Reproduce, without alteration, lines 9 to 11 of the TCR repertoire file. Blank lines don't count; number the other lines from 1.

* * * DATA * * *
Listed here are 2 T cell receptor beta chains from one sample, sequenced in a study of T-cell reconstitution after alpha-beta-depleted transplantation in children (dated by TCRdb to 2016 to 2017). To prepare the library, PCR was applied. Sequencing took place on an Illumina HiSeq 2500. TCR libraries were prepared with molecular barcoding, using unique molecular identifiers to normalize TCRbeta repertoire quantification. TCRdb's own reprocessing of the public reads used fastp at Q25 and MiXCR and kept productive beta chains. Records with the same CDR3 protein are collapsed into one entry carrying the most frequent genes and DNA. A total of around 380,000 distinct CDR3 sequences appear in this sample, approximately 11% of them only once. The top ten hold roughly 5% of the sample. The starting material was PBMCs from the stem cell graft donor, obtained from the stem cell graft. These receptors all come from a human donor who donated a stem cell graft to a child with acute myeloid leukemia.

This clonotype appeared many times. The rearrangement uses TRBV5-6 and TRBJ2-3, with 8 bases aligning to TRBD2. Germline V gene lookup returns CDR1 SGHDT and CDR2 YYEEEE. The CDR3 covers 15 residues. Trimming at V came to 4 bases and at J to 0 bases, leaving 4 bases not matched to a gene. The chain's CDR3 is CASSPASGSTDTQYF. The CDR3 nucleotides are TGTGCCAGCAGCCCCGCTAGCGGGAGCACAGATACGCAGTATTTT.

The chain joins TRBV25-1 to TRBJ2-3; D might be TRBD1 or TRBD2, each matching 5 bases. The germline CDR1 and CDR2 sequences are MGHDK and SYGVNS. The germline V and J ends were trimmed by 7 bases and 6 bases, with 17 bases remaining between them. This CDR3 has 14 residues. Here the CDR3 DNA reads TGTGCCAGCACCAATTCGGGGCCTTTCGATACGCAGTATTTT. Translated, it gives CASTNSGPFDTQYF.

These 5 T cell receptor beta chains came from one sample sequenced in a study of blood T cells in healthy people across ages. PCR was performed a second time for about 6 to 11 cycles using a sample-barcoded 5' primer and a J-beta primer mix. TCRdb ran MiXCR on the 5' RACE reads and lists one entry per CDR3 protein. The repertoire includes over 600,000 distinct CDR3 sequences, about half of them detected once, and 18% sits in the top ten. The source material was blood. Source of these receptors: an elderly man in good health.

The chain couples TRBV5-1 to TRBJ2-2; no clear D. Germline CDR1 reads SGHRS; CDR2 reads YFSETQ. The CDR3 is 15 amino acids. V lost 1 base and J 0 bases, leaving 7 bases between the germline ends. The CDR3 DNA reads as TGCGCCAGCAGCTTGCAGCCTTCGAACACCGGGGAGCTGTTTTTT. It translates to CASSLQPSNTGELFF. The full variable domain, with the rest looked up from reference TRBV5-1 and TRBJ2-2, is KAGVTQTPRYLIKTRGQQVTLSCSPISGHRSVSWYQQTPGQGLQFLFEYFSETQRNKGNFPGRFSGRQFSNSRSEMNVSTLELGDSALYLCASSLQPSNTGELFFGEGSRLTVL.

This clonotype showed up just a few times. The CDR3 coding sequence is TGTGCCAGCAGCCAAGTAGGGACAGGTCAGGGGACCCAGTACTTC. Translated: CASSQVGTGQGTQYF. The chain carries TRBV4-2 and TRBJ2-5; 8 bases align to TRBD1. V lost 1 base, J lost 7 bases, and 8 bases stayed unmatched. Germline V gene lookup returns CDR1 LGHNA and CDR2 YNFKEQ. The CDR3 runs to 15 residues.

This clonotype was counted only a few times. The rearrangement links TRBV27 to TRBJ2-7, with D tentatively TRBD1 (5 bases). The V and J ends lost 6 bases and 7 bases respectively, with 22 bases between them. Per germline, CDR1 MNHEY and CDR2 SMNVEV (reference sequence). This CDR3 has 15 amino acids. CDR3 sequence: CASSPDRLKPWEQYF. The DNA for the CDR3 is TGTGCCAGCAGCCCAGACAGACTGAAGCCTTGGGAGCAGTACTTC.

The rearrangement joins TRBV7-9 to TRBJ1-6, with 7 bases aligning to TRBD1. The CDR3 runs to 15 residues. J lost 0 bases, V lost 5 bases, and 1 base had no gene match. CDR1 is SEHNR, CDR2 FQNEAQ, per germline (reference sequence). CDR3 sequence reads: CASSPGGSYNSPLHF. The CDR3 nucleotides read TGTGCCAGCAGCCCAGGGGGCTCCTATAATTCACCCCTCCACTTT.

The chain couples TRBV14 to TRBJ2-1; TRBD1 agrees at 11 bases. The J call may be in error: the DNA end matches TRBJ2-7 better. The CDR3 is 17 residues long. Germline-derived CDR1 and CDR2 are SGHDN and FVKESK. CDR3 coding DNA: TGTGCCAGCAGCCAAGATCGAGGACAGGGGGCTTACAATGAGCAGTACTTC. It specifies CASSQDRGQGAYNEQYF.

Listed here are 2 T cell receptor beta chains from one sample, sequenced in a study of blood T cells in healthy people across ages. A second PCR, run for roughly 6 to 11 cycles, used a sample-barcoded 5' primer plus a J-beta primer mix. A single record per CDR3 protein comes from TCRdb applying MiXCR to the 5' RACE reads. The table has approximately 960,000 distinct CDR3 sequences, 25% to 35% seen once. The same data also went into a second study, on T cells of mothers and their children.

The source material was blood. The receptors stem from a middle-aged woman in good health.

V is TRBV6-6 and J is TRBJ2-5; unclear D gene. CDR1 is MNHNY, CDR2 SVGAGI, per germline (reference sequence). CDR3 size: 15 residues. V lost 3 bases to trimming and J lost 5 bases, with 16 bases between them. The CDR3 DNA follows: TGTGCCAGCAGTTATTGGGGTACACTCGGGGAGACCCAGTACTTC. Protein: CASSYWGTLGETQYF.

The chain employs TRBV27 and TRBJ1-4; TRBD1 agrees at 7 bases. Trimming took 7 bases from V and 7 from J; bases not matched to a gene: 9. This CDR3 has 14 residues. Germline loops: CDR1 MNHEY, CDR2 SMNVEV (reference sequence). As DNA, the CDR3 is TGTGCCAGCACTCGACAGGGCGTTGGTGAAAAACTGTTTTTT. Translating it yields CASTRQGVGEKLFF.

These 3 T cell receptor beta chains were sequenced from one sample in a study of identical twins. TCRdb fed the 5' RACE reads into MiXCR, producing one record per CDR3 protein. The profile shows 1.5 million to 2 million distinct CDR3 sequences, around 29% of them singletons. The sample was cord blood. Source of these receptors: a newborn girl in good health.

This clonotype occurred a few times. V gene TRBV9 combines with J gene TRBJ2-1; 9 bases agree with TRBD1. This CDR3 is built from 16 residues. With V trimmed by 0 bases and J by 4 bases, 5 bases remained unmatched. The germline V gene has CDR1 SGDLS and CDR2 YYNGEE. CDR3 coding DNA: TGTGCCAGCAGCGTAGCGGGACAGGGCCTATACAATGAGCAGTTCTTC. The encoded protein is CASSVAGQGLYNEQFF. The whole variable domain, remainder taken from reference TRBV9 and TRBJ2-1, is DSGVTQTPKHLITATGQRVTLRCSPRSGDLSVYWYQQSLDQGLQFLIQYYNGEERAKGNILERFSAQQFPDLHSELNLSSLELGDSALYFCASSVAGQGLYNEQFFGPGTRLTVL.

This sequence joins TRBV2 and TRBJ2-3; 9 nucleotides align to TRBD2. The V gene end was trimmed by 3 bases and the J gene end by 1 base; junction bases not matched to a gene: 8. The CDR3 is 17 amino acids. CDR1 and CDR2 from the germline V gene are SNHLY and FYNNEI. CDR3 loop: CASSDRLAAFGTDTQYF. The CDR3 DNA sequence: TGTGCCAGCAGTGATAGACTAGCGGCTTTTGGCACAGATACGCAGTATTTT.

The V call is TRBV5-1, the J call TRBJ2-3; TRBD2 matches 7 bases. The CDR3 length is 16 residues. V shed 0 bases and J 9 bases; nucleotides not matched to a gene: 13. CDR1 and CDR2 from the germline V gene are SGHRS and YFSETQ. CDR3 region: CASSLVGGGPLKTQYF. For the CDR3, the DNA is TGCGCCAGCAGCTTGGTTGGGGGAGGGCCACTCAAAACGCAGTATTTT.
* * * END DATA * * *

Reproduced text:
The chain couples TRBV14 to TRBJ2-1; TRBD1 agrees at 11 bases. The J call may be in error: the DNA end matches TRBJ2-7 better. The CDR3 is 17 residues long. Germline-derived CDR1 and CDR2 are SGHDN and FVKESK. CDR3 coding DNA: TGTGCCAGCAGCCAAGATCGAGGACAGGGGGCTTACAATGAGCAGTACTTC. It specifies CASSQDRGQGAYNEQYF.

Listed here are 2 T cell receptor beta chains from one sample, sequenced in a study of blood T cells in healthy people across ages. A second PCR, run for roughly 6 to 11 cycles, used a sample-barcoded 5' primer plus a J-beta primer mix. A single record per CDR3 protein comes from TCRdb applying MiXCR to the 5' RACE reads. The table has approximately 960,000 distinct CDR3 sequences, 25% to 35% seen once. The same data also went into a second study, on T cells of mothers and their children.

The source material was blood. The receptors stem from a middle-aged woman in good health.